Using legacy networks

Legacy networks are not recommended and can no longer be created. Many newer Google Cloud features are not supported in legacy networks. Instead, use Virtual Private Cloud (VPC) networks. See VPC network overview for more information about VPC networks. See Replacing legacy networks for more information about replacing legacy networks.

This page describes modifying Google Cloud legacy networks. Use this page only if you have an existing setup that has a legacy network.

Restrictions

Legacy networks do not support the following Google Cloud features. To use these features, you must use VPC networks instead.

Single-region legacy networks can be converted into VPC networks using Converting a single region to a VPC network. If you have multi-regional legacy networks, you must migrate resources to a single region before you use the conversion tool.

Creating a legacy network

You can no longer create a legacy network.

If you try to create a legacy network, this error is displayed:

Creation of legacy mode networks is deprecated. Please create a subnet mode
network instead by removing the IPv4Range field and adding the
autoCreateSubnetworks field to your network insert request.

Migrating VMs out of a legacy network

You can migrate your virtual machine (VM) instances out of your legacy network to a VPC network. For instructions, see Migrating a VM between networks.

Deleting a legacy network

For a legacy network, you can explicitly delete the network only if the network is not in use by any resources.

To delete the network:

gcloud compute networks delete LEGACY_NETWORK_NAME

Replace the following:

  • LEGACY_NETWORK_NAME: the name of the legacy network that you want to delete.

Converting a single-region legacy network to a VPC network

You can use the single-region conversion tool to convert a legacy network to a custom mode VPC network in the same project. All resources in the legacy network must be located in a single region. See Single-region conversion details for more information.

Limitations of the single-region conversion tool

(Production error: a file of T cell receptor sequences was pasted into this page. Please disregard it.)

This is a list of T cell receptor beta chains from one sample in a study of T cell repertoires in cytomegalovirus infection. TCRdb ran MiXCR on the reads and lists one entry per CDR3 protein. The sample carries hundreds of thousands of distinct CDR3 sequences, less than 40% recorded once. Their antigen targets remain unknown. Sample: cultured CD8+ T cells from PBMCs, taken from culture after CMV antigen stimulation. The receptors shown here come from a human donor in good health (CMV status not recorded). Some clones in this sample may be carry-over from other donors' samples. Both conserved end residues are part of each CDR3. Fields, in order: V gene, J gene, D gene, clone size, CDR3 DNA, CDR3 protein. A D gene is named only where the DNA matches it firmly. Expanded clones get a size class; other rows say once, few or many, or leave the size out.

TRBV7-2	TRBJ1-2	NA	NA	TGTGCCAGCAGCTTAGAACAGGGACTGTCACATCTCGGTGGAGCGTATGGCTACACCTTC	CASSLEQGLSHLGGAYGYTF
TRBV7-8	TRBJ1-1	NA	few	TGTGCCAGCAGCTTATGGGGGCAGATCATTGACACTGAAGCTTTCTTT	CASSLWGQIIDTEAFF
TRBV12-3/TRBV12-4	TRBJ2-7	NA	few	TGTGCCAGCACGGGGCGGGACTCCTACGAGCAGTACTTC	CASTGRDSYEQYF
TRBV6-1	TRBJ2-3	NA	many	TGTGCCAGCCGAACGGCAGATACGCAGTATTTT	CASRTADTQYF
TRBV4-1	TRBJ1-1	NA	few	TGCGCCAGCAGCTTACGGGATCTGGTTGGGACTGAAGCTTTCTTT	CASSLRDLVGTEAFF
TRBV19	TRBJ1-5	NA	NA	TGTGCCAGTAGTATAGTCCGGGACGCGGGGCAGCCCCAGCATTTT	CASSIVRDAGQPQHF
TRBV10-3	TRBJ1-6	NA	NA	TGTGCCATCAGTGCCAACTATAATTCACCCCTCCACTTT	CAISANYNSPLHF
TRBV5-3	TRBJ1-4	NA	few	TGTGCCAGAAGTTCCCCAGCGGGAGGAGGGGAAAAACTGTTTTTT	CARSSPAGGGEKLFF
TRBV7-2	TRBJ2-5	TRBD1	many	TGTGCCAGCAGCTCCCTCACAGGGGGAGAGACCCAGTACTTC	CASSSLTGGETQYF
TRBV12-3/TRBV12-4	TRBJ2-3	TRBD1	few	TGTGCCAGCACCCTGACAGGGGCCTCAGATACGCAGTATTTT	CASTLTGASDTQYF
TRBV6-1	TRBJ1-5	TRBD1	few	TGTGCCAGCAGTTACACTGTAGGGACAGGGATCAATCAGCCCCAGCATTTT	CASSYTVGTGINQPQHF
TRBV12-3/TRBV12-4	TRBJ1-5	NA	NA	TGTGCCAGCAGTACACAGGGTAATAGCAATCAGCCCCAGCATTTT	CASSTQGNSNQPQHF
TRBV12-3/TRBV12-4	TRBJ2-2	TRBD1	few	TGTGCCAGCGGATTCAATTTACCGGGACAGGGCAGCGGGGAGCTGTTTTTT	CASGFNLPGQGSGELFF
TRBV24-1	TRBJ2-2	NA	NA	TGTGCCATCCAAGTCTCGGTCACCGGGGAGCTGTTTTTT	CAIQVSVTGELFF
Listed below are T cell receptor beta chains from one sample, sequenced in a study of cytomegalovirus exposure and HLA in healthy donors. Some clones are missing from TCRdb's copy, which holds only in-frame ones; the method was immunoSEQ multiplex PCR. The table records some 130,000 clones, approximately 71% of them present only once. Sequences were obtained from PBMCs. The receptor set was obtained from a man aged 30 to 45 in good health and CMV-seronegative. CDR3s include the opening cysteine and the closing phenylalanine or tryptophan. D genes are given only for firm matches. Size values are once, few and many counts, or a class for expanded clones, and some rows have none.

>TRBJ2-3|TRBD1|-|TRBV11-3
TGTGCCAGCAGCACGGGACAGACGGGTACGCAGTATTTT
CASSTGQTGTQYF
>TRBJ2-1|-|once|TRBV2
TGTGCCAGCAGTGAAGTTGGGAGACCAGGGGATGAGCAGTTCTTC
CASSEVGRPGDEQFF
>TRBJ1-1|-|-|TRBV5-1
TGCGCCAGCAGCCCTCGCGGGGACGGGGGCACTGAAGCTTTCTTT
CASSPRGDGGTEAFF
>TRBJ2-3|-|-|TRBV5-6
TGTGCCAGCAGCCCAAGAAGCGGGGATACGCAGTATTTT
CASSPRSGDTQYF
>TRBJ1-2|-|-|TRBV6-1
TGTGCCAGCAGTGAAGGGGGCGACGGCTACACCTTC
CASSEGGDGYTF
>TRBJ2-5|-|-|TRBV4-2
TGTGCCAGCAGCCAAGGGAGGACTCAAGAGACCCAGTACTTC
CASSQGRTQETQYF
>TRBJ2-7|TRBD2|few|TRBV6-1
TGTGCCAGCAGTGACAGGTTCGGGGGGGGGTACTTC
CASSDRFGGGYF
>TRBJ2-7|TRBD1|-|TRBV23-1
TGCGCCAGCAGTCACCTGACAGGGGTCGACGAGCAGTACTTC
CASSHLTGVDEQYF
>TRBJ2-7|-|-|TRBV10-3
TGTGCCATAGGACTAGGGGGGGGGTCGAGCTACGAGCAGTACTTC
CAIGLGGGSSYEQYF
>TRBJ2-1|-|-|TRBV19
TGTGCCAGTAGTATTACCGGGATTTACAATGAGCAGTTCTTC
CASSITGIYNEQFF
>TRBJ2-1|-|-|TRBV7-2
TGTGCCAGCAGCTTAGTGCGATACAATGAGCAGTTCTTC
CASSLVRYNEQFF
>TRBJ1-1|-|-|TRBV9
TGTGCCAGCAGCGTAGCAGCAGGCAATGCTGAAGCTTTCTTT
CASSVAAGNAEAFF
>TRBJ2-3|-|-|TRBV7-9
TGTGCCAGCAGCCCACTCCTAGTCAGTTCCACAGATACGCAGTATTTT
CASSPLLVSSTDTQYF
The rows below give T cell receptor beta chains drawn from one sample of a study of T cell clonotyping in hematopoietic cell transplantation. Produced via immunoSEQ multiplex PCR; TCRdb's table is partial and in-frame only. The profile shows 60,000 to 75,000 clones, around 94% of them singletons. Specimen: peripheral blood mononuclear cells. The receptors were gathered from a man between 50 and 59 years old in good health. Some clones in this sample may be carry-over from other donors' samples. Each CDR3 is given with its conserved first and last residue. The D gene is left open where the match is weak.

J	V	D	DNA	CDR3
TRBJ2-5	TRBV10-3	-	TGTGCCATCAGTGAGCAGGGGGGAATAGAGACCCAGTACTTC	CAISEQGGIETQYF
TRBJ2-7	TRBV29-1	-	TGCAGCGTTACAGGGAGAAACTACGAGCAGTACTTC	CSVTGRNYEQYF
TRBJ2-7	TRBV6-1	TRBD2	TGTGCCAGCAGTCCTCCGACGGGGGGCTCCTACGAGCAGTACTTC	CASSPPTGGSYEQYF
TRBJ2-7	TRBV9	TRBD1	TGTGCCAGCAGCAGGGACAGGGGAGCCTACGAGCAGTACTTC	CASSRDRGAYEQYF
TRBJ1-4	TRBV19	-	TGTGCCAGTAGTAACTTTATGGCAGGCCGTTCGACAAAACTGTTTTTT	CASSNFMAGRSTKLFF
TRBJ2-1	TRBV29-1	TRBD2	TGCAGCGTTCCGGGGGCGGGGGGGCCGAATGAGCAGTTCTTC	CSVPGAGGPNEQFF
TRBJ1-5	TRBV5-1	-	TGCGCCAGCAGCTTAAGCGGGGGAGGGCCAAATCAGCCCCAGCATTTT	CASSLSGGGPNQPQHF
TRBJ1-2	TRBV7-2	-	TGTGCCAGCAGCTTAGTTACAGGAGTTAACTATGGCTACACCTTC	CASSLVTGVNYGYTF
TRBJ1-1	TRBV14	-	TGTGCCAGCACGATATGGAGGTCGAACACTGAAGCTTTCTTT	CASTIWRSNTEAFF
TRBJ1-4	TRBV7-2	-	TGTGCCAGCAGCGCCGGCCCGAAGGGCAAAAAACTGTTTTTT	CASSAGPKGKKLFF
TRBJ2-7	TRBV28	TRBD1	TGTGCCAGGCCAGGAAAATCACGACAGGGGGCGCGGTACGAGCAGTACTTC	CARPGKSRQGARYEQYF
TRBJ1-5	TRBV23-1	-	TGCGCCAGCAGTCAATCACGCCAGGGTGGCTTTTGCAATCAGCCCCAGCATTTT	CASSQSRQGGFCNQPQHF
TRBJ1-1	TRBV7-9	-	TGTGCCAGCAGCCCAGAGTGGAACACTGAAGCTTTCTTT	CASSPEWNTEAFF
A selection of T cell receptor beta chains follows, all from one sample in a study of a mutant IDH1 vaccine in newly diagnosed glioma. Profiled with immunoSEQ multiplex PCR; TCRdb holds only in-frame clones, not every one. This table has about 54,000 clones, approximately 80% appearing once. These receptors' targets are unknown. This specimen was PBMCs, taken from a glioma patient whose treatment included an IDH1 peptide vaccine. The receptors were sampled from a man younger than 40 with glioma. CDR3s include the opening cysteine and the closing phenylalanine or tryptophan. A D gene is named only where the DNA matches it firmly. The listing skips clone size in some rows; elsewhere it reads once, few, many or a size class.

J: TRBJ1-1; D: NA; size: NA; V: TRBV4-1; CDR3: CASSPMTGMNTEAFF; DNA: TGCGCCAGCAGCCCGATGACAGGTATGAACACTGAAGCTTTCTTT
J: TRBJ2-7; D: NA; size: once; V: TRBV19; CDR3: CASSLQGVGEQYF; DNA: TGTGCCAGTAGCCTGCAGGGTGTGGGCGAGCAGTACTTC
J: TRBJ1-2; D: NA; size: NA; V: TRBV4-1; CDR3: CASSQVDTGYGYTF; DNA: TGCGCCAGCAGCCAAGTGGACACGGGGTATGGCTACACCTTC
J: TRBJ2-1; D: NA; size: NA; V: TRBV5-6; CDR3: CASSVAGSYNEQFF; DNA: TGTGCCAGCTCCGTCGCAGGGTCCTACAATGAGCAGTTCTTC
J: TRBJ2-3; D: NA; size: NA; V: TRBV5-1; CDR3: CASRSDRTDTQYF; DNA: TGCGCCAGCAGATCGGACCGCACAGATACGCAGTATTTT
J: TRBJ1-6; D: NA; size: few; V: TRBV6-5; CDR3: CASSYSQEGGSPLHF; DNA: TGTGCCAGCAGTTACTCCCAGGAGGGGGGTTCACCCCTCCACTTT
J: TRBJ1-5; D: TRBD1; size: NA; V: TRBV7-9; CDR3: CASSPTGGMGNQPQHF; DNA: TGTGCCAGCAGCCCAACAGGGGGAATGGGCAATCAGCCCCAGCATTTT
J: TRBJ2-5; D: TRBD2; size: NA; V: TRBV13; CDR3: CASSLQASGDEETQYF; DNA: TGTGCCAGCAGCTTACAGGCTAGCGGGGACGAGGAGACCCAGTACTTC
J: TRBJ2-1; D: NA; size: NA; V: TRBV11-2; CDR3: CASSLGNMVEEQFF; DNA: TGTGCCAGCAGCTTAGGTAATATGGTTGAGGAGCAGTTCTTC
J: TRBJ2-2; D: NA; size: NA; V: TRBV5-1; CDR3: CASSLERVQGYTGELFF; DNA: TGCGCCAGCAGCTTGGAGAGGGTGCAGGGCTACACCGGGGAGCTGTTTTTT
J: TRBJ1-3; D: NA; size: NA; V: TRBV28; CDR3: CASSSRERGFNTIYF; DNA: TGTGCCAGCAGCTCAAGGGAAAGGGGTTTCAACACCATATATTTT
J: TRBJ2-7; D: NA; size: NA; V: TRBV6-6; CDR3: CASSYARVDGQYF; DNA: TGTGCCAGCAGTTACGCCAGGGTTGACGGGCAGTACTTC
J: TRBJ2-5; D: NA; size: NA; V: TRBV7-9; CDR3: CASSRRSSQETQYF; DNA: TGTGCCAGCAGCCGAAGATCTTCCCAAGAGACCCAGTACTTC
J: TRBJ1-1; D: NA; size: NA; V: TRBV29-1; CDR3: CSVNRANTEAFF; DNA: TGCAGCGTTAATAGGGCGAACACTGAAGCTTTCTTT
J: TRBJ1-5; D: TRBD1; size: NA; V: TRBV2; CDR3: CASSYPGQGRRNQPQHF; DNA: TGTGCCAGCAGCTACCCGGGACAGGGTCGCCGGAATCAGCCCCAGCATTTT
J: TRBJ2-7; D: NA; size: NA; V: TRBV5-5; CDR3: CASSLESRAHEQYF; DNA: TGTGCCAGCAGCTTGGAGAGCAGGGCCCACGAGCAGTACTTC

• After the conversion has started, it cannot be canceled.

  • All resources must exist in a single region before you can convert a legacy network to a VPC network. If you have resources in multiple regions, the conversion fails and Google Cloud takes no action. You must manually move resources to a single region or remove them from regions other than the one you're migrating. You can't, for example, convert resources region by region into multiple VPC networks.

  • During the conversion, the network continues to pass traffic, and communication is not interrupted. However, changes to network resources are limited. Network resources can be deleted, but certain deletions are blocked until the conversion is complete. Network resources cannot be created during the conversion.

  • You can't revert a converted VPC network back to a legacy network.

  • If your legacy network contains Google Kubernetes Engine clusters, your GKE clusters must be upgraded after you convert the legacy network to ensure that components operate correctly. For more information, see Converting a legacy network that contains GKE clusters.

Preparing to convert a legacy network

  1. Consider performing the conversion when user activity on the network is low.

  2. To use the conversion too, all resources in the legacy network must be in one region. If you have resources in multiple regions, decide which region you want to use, and move your instances to that region. Other resources not in that region must be manually moved or deleted.

  3. Ensure the last two internal IP addresses in the network CIDR range are not in use. These IP addresses are reserved addresses in VPC network subnets.

    For example, for a network with an IP address range of 10.240.0.0/16, verify that 10.240.255.254 and 10.240.255.255 are not assigned to any resources.

  4. Manually scale up any instance groups to cover any expected need during the conversion and disable autoscalers.